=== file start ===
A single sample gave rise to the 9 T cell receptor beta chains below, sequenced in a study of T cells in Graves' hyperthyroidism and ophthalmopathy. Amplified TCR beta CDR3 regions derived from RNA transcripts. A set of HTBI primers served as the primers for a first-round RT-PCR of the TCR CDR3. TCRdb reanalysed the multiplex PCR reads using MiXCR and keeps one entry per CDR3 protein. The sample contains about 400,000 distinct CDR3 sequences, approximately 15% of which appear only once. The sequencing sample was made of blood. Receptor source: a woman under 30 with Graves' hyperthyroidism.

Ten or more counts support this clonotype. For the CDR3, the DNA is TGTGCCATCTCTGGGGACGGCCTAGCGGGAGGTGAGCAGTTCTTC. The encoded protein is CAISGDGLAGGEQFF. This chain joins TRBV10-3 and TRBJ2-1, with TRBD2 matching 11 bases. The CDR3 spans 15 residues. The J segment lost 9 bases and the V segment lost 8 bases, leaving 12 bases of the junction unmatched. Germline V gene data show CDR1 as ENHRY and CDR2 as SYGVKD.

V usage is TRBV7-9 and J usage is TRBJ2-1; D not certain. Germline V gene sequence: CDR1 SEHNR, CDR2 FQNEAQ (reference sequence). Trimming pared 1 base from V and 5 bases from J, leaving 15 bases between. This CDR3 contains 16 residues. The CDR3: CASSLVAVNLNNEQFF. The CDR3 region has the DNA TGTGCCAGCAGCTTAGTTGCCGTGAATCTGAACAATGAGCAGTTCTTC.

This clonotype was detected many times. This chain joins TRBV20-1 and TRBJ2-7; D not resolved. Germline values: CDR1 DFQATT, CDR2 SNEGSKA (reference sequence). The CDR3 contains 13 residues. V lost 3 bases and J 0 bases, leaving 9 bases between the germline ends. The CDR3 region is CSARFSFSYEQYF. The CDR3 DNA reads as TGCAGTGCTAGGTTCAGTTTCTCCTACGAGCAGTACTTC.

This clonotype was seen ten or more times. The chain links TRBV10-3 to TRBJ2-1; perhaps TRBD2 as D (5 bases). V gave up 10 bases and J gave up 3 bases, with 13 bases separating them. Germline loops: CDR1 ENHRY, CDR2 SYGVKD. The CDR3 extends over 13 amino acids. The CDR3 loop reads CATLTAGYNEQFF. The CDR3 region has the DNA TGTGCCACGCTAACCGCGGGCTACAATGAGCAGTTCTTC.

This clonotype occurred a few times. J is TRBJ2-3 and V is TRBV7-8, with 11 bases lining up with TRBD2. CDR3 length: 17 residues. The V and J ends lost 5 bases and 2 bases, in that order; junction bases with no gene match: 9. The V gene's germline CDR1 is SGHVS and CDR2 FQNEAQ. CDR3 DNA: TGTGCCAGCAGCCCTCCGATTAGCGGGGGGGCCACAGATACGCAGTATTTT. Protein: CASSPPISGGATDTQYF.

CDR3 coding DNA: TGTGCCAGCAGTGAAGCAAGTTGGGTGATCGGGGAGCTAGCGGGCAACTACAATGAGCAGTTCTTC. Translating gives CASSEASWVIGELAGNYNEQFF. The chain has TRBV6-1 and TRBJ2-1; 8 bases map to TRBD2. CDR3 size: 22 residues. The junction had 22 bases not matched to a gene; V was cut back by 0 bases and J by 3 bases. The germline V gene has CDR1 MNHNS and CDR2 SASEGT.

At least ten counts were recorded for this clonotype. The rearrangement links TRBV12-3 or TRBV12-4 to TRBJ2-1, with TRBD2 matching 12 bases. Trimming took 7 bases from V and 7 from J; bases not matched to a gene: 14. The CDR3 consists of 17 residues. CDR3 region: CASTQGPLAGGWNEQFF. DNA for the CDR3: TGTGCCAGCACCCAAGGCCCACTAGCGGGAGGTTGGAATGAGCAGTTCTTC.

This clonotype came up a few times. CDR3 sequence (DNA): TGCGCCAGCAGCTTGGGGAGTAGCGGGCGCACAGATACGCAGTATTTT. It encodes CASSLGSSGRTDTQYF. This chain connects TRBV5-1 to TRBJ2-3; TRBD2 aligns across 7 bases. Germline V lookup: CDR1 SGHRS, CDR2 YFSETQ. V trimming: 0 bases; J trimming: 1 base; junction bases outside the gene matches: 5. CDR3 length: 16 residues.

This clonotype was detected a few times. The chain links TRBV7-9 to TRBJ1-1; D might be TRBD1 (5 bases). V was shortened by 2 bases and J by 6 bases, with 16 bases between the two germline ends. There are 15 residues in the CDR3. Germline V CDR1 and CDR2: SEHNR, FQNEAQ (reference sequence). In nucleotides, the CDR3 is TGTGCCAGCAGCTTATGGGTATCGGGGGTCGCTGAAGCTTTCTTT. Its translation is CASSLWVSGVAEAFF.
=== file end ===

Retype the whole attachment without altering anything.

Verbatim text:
A single sample gave rise to the 9 T cell receptor beta chains below, sequenced in a study of T cells in Graves' hyperthyroidism and ophthalmopathy. Amplified TCR beta CDR3 regions derived from RNA transcripts. A set of HTBI primers served as the primers for a first-round RT-PCR of the TCR CDR3. TCRdb reanalysed the multiplex PCR reads using MiXCR and keeps one entry per CDR3 protein. The sample contains about 400,000 distinct CDR3 sequences, approximately 15% of which appear only once. The sequencing sample was made of blood. Receptor source: a woman under 30 with Graves' hyperthyroidism.

Ten or more counts support this clonotype. For the CDR3, the DNA is TGTGCCATCTCTGGGGACGGCCTAGCGGGAGGTGAGCAGTTCTTC. The encoded protein is CAISGDGLAGGEQFF. This chain joins TRBV10-3 and TRBJ2-1, with TRBD2 matching 11 bases. The CDR3 spans 15 residues. The J segment lost 9 bases and the V segment lost 8 bases, leaving 12 bases of the junction unmatched. Germline V gene data show CDR1 as ENHRY and CDR2 as SYGVKD.

V usage is TRBV7-9 and J usage is TRBJ2-1; D not certain. Germline V gene sequence: CDR1 SEHNR, CDR2 FQNEAQ (reference sequence). Trimming pared 1 base from V and 5 bases from J, leaving 15 bases between. This CDR3 contains 16 residues. The CDR3: CASSLVAVNLNNEQFF. The CDR3 region has the DNA TGTGCCAGCAGCTTAGTTGCCGTGAATCTGAACAATGAGCAGTTCTTC.

This clonotype was detected many times. This chain joins TRBV20-1 and TRBJ2-7; D not resolved. Germline values: CDR1 DFQATT, CDR2 SNEGSKA (reference sequence). The CDR3 contains 13 residues. V lost 3 bases and J 0 bases, leaving 9 bases between the germline ends. The CDR3 region is CSARFSFSYEQYF. The CDR3 DNA reads as TGCAGTGCTAGGTTCAGTTTCTCCTACGAGCAGTACTTC.

This clonotype was seen ten or more times. The chain links TRBV10-3 to TRBJ2-1; perhaps TRBD2 as D (5 bases). V gave up 10 bases and J gave up 3 bases, with 13 bases separating them. Germline loops: CDR1 ENHRY, CDR2 SYGVKD. The CDR3 extends over 13 amino acids. The CDR3 loop reads CATLTAGYNEQFF. The CDR3 region has the DNA TGTGCCACGCTAACCGCGGGCTACAATGAGCAGTTCTTC.

This clonotype occurred a few times. J is TRBJ2-3 and V is TRBV7-8, with 11 bases lining up with TRBD2. CDR3 length: 17 residues. The V and J ends lost 5 bases and 2 bases, in that order; junction bases with no gene match: 9. The V gene's germline CDR1 is SGHVS and CDR2 FQNEAQ. CDR3 DNA: TGTGCCAGCAGCCCTCCGATTAGCGGGGGGGCCACAGATACGCAGTATTTT. Protein: CASSPPISGGATDTQYF.

CDR3 coding DNA: TGTGCCAGCAGTGAAGCAAGTTGGGTGATCGGGGAGCTAGCGGGCAACTACAATGAGCAGTTCTTC. Translating gives CASSEASWVIGELAGNYNEQFF. The chain has TRBV6-1 and TRBJ2-1; 8 bases map to TRBD2. CDR3 size: 22 residues. The junction had 22 bases not matched to a gene; V was cut back by 0 bases and J by 3 bases. The germline V gene has CDR1 MNHNS and CDR2 SASEGT.

At least ten counts were recorded for this clonotype. The rearrangement links TRBV12-3 or TRBV12-4 to TRBJ2-1, with TRBD2 matching 12 bases. Trimming took 7 bases from V and 7 from J; bases not matched to a gene: 14. The CDR3 consists of 17 residues. CDR3 region: CASTQGPLAGGWNEQFF. DNA for the CDR3: TGTGCCAGCACCCAAGGCCCACTAGCGGGAGGTTGGAATGAGCAGTTCTTC.

This clonotype came up a few times. CDR3 sequence (DNA): TGCGCCAGCAGCTTGGGGAGTAGCGGGCGCACAGATACGCAGTATTTT. It encodes CASSLGSSGRTDTQYF. This chain connects TRBV5-1 to TRBJ2-3; TRBD2 aligns across 7 bases. Germline V lookup: CDR1 SGHRS, CDR2 YFSETQ. V trimming: 0 bases; J trimming: 1 base; junction bases outside the gene matches: 5. CDR3 length: 16 residues.

This clonotype was detected a few times. The chain links TRBV7-9 to TRBJ1-1; D might be TRBD1 (5 bases). V was shortened by 2 bases and J by 6 bases, with 16 bases between the two germline ends. There are 15 residues in the CDR3. Germline V CDR1 and CDR2: SEHNR, FQNEAQ (reference sequence). In nucleotides, the CDR3 is TGTGCCAGCAGCTTATGGGTATCGGGGGTCGCTGAAGCTTTCTTT. Its translation is CASSLWVSGVAEAFF.